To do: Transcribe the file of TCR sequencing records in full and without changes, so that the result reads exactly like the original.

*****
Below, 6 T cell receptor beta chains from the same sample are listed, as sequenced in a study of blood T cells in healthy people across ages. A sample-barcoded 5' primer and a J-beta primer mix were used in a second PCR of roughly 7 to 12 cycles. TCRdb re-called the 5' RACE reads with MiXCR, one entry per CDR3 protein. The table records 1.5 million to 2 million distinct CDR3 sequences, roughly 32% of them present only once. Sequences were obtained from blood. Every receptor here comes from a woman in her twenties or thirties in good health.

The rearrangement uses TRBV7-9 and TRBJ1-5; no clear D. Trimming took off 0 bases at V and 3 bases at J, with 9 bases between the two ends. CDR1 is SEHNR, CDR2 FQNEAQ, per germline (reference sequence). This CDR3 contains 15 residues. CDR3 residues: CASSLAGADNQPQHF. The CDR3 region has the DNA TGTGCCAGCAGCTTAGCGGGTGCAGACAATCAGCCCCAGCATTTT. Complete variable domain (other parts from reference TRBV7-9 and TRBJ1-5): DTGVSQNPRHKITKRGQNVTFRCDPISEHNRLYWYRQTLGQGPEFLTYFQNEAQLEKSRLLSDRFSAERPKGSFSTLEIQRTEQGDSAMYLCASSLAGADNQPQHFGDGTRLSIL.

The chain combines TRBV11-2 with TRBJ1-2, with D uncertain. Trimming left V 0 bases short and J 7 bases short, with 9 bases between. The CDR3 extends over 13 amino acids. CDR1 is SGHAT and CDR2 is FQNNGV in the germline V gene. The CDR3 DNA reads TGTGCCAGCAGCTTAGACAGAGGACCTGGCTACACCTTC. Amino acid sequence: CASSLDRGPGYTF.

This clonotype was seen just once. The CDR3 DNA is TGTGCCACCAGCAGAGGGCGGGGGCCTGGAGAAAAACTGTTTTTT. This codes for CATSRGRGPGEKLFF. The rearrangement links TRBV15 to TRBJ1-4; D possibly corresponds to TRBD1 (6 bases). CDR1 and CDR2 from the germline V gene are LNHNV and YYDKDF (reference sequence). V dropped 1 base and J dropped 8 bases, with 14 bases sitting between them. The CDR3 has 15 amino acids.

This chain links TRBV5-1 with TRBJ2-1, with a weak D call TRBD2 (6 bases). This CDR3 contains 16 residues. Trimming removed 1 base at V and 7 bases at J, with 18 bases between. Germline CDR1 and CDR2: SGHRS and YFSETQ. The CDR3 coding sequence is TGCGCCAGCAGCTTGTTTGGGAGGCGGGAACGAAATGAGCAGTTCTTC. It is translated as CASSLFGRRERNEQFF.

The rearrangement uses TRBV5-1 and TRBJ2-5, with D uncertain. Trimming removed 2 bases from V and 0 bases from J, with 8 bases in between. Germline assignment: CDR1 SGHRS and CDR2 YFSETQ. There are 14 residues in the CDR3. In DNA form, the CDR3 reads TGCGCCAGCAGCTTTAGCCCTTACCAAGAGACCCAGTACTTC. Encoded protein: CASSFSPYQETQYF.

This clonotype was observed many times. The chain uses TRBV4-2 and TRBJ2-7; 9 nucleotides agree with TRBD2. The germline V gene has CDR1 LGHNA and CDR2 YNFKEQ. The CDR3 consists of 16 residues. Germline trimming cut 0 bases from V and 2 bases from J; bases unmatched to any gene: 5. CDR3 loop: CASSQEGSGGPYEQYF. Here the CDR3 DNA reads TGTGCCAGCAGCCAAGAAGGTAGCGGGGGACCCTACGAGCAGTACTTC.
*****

Below, 6 T cell receptor beta chains from the same sample are listed, as sequenced in a study of blood T cells in healthy people across ages. A sample-barcoded 5' primer and a J-beta primer mix were used in a second PCR of roughly 7 to 12 cycles. TCRdb re-called the 5' RACE reads with MiXCR, one entry per CDR3 protein. The table records 1.5 million to 2 million distinct CDR3 sequences, roughly 32% of them present only once. Sequences were obtained from blood. Every receptor here comes from a woman in her twenties or thirties in good health.

The rearrangement uses TRBV7-9 and TRBJ1-5; no clear D. Trimming took off 0 bases at V and 3 bases at J, with 9 bases between the two ends. CDR1 is SEHNR, CDR2 FQNEAQ, per germline (reference sequence). This CDR3 contains 15 residues. CDR3 residues: CASSLAGADNQPQHF. The CDR3 region has the DNA TGTGCCAGCAGCTTAGCGGGTGCAGACAATCAGCCCCAGCATTTT. Complete variable domain (other parts from reference TRBV7-9 and TRBJ1-5): DTGVSQNPRHKITKRGQNVTFRCDPISEHNRLYWYRQTLGQGPEFLTYFQNEAQLEKSRLLSDRFSAERPKGSFSTLEIQRTEQGDSAMYLCASSLAGADNQPQHFGDGTRLSIL.

The chain combines TRBV11-2 with TRBJ1-2, with D uncertain. Trimming left V 0 bases short and J 7 bases short, with 9 bases between. The CDR3 extends over 13 amino acids. CDR1 is SGHAT and CDR2 is FQNNGV in the germline V gene. The CDR3 DNA reads TGTGCCAGCAGCTTAGACAGAGGACCTGGCTACACCTTC. Amino acid sequence: CASSLDRGPGYTF.

This clonotype was seen just once. The CDR3 DNA is TGTGCCACCAGCAGAGGGCGGGGGCCTGGAGAAAAACTGTTTTTT. This codes for CATSRGRGPGEKLFF. The rearrangement links TRBV15 to TRBJ1-4; D possibly corresponds to TRBD1 (6 bases). CDR1 and CDR2 from the germline V gene are LNHNV and YYDKDF (reference sequence). V dropped 1 base and J dropped 8 bases, with 14 bases sitting between them. The CDR3 has 15 amino acids.

This chain links TRBV5-1 with TRBJ2-1, with a weak D call TRBD2 (6 bases). This CDR3 contains 16 residues. Trimming removed 1 base at V and 7 bases at J, with 18 bases between. Germline CDR1 and CDR2: SGHRS and YFSETQ. The CDR3 coding sequence is TGCGCCAGCAGCTTGTTTGGGAGGCGGGAACGAAATGAGCAGTTCTTC. It is translated as CASSLFGRRERNEQFF.

The rearrangement uses TRBV5-1 and TRBJ2-5, with D uncertain. Trimming removed 2 bases from V and 0 bases from J, with 8 bases in between. Germline assignment: CDR1 SGHRS and CDR2 YFSETQ. There are 14 residues in the CDR3. In DNA form, the CDR3 reads TGCGCCAGCAGCTTTAGCCCTTACCAAGAGACCCAGTACTTC. Encoded protein: CASSFSPYQETQYF.

This clonotype was observed many times. The chain uses TRBV4-2 and TRBJ2-7; 9 nucleotides agree with TRBD2. The germline V gene has CDR1 LGHNA and CDR2 YNFKEQ. The CDR3 consists of 16 residues. Germline trimming cut 0 bases from V and 2 bases from J; bases unmatched to any gene: 5. CDR3 loop: CASSQEGSGGPYEQYF. Here the CDR3 DNA reads TGTGCCAGCAGCCAAGAAGGTAGCGGGGGACCCTACGAGCAGTACTTC.